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Suluguni is a type of cheese native to the country of Georgia and the surrounding areas. It is a semi-hard cheese made in much in the same way as cheddar cheese, except that it is brined near the end of the cheese-making process and is not aged for very long afterwards. The cheese has a sour and savory flavor that can be very subtle or sharp, depending on the exact times used while it is being made. Within Georgia, suluguni cheese is very popular and can be fried before being eaten. Other recipes that include suluguni include a type of cheese-stuffed unleavened bread known as khachapuri and a variety of salads that include the cheese as a main ingredient.
Making suluguni begins by using bacteria on milk to separate the curds from the whey. This is traditionally done using a live starter, but it can be performed with rennet in more commercial production. The cheese is then formed into blocks and turned regularly until the acidity reaches the desired level. The curds are cut into pieces and kneaded until they begin to come together in a solid mass. The suluguni is placed in cold brine for several days, after which it is formed into the final shape and completed.
Although suluguni has the outward appearance of mozzarella cheese, it is actually much more elastic in texture and has a more pronounced flavor. Some of the cheese that is formed into rounds is actually deep fried in oil before it is sold to develop the flavors and create a crust around the inner cheese. There are different styles of suluguni based on the type of milk used, from mild cow’s milk to a sour, goat’s milk version.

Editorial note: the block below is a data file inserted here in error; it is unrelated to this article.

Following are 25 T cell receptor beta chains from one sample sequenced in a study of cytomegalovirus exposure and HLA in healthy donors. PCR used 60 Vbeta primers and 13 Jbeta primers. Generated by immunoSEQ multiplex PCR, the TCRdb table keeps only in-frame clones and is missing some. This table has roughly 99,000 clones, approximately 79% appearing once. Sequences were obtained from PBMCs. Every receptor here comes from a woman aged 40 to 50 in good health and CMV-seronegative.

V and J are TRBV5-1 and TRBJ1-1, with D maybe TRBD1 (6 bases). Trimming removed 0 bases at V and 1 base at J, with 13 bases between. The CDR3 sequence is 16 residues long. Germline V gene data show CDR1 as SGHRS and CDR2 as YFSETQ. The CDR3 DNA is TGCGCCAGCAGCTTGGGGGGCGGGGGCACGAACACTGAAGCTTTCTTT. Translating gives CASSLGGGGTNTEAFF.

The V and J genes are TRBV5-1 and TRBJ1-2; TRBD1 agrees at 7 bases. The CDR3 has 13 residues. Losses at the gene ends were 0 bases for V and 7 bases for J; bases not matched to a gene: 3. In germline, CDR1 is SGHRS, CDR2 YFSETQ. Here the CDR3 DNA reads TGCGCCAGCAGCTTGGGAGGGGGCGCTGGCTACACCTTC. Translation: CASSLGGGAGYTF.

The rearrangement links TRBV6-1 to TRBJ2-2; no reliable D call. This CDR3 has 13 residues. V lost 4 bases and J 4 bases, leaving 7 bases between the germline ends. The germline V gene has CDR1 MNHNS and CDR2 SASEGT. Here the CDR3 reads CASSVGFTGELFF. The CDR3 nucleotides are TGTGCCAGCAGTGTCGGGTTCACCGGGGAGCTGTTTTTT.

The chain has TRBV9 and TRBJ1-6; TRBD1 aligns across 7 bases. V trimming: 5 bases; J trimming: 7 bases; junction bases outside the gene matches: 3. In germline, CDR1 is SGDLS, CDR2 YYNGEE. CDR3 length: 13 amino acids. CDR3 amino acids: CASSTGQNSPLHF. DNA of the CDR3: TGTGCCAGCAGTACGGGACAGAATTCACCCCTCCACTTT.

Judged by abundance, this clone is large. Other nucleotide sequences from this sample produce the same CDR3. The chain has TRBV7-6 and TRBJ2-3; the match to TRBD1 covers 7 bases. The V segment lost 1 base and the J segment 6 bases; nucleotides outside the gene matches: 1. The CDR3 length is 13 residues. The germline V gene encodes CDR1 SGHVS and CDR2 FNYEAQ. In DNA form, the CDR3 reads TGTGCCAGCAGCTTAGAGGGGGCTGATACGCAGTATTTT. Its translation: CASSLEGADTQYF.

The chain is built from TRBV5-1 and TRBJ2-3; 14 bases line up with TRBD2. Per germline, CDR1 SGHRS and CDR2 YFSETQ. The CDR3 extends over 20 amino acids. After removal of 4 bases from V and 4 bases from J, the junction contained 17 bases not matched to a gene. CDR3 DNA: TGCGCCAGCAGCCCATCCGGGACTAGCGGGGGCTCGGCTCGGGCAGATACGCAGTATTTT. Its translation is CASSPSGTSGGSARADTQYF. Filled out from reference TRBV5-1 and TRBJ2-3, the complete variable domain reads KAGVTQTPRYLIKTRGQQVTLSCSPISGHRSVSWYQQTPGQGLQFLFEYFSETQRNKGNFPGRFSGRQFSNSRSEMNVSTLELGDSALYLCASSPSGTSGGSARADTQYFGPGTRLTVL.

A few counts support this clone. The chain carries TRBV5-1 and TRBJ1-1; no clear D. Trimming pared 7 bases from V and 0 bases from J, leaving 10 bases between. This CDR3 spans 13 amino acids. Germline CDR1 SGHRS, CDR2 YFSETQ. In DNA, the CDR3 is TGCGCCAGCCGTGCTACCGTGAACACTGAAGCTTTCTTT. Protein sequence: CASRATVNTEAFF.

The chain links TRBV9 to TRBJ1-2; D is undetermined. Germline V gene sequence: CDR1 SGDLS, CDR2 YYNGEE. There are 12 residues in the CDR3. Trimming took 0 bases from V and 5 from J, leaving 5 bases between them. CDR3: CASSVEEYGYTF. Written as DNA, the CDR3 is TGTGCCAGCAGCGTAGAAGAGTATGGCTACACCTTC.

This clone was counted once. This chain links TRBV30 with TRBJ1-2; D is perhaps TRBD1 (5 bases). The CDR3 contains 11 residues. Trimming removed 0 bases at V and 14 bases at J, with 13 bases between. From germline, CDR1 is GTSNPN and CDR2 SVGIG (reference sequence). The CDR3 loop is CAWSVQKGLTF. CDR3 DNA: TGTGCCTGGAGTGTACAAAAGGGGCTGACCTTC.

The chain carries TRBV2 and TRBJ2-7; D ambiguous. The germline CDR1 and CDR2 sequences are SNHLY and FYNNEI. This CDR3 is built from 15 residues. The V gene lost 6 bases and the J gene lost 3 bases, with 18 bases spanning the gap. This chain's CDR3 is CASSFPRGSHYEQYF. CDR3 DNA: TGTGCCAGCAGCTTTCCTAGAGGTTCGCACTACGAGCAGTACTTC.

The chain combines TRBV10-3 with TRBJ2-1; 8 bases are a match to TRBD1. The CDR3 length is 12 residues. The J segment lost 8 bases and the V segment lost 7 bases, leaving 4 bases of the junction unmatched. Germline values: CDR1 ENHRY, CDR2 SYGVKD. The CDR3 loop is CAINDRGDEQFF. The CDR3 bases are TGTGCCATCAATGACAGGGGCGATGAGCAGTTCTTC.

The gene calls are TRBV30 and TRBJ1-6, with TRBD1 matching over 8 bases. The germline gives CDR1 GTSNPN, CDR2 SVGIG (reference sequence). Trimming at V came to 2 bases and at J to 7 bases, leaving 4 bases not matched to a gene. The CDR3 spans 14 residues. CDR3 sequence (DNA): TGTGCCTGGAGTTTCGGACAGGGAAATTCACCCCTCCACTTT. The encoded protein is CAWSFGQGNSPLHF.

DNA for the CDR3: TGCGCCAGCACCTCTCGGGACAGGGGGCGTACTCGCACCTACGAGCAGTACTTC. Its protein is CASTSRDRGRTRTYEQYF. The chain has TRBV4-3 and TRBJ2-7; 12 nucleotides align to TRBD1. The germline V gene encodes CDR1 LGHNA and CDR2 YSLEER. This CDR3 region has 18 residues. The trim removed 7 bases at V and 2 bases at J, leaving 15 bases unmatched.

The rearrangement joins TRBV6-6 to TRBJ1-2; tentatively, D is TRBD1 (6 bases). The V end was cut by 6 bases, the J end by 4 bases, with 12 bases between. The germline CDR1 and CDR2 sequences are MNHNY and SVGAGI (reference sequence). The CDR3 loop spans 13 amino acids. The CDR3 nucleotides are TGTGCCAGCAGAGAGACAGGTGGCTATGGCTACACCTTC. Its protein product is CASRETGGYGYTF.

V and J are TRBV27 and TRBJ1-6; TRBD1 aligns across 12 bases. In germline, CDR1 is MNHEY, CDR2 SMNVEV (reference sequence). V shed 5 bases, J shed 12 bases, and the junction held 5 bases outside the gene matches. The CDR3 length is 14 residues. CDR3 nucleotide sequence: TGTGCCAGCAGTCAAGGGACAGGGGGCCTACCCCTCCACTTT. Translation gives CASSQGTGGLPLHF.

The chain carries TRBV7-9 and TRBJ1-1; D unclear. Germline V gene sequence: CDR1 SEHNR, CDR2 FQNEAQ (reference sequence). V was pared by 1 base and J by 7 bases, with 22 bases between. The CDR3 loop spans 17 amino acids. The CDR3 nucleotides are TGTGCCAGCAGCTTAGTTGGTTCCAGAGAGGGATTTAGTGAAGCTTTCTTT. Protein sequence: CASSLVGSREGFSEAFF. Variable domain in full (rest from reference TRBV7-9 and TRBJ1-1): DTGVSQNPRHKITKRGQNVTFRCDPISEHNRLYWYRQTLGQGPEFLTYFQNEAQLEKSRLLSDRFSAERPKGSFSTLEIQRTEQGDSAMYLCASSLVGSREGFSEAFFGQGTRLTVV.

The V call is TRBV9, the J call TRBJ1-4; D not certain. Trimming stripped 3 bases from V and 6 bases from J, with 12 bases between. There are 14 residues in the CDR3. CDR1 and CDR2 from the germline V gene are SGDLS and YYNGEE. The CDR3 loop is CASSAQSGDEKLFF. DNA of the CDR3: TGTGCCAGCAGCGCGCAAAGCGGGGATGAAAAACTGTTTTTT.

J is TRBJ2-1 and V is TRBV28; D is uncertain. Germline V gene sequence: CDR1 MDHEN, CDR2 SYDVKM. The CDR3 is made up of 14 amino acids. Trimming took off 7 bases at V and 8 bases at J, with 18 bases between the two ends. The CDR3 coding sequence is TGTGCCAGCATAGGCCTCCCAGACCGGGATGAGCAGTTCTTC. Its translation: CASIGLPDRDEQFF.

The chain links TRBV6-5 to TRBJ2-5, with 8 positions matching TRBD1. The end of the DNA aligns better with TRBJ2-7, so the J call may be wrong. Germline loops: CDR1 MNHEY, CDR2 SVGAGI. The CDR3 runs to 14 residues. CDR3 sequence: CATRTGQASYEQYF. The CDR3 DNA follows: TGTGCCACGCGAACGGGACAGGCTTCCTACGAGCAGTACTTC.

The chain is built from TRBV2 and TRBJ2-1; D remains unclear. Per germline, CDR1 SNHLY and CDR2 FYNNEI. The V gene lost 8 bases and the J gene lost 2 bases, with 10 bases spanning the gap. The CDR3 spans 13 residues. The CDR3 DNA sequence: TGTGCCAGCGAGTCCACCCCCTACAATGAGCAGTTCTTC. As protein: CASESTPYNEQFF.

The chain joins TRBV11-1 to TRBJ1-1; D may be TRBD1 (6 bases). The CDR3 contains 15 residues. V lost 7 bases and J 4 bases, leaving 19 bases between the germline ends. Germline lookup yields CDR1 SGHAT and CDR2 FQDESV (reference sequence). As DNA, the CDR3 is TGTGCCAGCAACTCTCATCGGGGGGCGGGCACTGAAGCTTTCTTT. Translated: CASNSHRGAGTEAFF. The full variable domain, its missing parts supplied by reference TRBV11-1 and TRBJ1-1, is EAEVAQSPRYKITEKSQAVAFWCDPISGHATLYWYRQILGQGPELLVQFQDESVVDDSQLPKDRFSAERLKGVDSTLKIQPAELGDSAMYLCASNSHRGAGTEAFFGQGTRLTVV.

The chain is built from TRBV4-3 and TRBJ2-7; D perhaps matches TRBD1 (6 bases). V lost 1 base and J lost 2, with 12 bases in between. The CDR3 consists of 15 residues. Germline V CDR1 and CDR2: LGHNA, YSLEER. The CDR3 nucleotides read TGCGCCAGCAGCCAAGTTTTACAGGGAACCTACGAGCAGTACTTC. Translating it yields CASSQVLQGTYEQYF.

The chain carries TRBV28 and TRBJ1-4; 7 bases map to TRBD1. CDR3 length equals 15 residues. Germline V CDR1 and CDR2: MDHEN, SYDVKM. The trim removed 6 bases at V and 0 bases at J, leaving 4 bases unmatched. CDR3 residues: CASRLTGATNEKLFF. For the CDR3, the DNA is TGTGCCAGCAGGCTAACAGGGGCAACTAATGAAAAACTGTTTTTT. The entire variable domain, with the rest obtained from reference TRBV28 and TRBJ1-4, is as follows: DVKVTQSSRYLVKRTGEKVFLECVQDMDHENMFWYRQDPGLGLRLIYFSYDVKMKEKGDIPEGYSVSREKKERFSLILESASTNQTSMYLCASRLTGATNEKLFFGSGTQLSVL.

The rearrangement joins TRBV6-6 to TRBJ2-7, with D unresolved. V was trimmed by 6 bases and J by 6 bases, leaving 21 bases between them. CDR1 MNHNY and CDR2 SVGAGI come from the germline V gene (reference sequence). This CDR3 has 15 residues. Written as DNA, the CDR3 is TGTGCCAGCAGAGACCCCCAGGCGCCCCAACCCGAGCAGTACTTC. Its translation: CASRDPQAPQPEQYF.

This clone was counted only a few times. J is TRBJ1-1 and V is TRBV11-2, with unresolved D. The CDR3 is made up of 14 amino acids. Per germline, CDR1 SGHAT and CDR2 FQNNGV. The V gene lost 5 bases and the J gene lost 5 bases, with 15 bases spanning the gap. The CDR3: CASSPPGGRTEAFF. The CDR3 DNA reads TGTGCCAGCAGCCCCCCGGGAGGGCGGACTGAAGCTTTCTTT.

One use for suluguni is a type of bread known as khachapuri. This is made from rolled dough that contains baking powder instead of yeast as a leavening agent. The flattened dough is filled with the cheese and an egg before being folded to seal the filling inside. It is baked and served warm, sometimes accompanied by salad.
Another preparation is to slice the cheese into medallions, dredge them in flour and then fry them in butter until they are browned on both sides. This is possible because the cheese has a high melting point and can resist fast frying while maintaining most of its shape. The fried cheese can be sprinkled with diced mint or parsley and served as an appetizer, or it can be used as an ingredient in a salad.